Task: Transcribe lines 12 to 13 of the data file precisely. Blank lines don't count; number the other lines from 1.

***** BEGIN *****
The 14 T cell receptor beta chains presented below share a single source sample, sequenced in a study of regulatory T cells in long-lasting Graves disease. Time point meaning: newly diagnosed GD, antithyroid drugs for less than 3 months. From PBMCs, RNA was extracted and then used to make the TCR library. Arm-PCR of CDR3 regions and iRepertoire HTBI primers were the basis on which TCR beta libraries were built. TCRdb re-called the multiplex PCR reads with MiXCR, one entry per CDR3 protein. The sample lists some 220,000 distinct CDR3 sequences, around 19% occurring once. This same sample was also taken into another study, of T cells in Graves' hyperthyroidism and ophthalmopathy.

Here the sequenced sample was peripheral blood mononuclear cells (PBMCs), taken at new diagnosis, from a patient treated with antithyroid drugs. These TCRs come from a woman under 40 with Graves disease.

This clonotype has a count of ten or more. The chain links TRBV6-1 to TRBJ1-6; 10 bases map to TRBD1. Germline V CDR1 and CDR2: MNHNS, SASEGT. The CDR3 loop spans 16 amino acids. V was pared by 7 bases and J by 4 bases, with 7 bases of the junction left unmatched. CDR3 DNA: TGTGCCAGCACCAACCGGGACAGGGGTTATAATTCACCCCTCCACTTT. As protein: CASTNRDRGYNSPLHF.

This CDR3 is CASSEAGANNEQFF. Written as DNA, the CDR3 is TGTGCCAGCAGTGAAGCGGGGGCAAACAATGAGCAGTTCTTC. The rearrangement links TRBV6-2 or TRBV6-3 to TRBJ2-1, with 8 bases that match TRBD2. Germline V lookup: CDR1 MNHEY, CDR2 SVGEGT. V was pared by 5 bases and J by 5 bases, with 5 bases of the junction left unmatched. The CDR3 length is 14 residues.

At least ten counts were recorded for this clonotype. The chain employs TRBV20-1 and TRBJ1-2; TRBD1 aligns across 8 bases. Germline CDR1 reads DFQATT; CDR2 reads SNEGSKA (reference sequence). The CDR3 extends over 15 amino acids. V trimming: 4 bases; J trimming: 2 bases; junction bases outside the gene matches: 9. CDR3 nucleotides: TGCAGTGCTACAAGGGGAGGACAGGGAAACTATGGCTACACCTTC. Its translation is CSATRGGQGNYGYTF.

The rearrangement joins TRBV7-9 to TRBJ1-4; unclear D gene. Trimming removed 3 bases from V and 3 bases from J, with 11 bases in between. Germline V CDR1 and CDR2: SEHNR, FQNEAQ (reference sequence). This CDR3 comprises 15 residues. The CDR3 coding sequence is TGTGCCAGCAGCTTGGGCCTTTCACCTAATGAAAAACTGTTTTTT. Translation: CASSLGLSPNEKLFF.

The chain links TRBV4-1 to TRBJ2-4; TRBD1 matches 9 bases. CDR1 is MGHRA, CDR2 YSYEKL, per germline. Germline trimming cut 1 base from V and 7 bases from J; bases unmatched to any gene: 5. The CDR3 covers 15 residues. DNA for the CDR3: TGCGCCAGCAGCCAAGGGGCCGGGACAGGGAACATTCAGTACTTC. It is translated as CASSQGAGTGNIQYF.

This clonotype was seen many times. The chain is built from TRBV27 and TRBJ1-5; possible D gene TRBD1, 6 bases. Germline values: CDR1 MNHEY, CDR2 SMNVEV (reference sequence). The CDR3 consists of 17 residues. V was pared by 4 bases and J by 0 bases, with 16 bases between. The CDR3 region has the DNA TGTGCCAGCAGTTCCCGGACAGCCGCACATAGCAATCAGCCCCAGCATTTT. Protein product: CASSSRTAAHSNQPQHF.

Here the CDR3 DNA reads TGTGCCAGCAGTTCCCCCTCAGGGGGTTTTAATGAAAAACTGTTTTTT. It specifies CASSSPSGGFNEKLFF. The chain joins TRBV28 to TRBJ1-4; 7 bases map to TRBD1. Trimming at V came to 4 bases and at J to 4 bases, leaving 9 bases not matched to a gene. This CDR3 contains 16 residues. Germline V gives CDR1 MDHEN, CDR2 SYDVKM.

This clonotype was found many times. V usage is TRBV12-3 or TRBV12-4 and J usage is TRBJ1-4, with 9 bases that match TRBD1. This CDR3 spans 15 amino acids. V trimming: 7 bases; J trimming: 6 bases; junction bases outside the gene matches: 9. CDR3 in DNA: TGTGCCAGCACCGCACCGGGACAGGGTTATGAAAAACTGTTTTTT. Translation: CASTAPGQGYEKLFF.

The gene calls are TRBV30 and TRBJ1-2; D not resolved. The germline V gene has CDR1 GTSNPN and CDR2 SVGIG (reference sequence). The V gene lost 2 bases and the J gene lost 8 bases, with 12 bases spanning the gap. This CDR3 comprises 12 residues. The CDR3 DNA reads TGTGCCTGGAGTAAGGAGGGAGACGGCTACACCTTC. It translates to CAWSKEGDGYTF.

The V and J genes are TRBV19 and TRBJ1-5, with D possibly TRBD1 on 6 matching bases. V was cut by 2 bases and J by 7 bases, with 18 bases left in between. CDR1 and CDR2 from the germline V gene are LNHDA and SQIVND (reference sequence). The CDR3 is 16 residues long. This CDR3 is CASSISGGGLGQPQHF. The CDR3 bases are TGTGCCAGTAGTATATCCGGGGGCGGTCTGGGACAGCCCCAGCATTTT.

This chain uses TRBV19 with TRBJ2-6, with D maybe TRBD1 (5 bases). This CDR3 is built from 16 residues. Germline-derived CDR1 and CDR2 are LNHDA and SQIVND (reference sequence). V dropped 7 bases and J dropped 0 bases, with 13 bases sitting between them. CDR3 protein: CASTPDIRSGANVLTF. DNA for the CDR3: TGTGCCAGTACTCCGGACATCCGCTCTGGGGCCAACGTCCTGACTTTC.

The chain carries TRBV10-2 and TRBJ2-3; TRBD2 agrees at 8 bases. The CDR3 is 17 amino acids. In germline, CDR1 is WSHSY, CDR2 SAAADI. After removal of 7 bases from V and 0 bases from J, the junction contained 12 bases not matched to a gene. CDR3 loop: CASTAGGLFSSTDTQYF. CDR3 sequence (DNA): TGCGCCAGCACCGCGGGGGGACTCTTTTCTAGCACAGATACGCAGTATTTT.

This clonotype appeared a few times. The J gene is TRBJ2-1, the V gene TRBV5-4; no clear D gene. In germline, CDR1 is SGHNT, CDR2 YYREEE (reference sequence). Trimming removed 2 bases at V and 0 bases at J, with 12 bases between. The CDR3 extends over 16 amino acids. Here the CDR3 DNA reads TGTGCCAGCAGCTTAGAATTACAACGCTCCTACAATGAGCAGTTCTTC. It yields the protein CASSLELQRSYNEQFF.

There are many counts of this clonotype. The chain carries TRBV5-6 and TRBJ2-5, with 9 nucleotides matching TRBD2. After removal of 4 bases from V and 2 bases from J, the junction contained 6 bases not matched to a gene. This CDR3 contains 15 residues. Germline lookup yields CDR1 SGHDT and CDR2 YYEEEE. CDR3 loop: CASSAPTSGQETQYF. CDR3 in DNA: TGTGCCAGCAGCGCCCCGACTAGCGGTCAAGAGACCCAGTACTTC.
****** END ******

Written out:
The V and J genes are TRBV19 and TRBJ1-5, with D possibly TRBD1 on 6 matching bases. V was cut by 2 bases and J by 7 bases, with 18 bases left in between. CDR1 and CDR2 from the germline V gene are LNHDA and SQIVND (reference sequence). The CDR3 is 16 residues long. This CDR3 is CASSISGGGLGQPQHF. The CDR3 bases are TGTGCCAGTAGTATATCCGGGGGCGGTCTGGGACAGCCCCAGCATTTT.

This chain uses TRBV19 with TRBJ2-6, with D maybe TRBD1 (5 bases). This CDR3 is built from 16 residues. Germline-derived CDR1 and CDR2 are LNHDA and SQIVND (reference sequence). V dropped 7 bases and J dropped 0 bases, with 13 bases sitting between them. CDR3 protein: CASTPDIRSGANVLTF. DNA for the CDR3: TGTGCCAGTACTCCGGACATCCGCTCTGGGGCCAACGTCCTGACTTTC.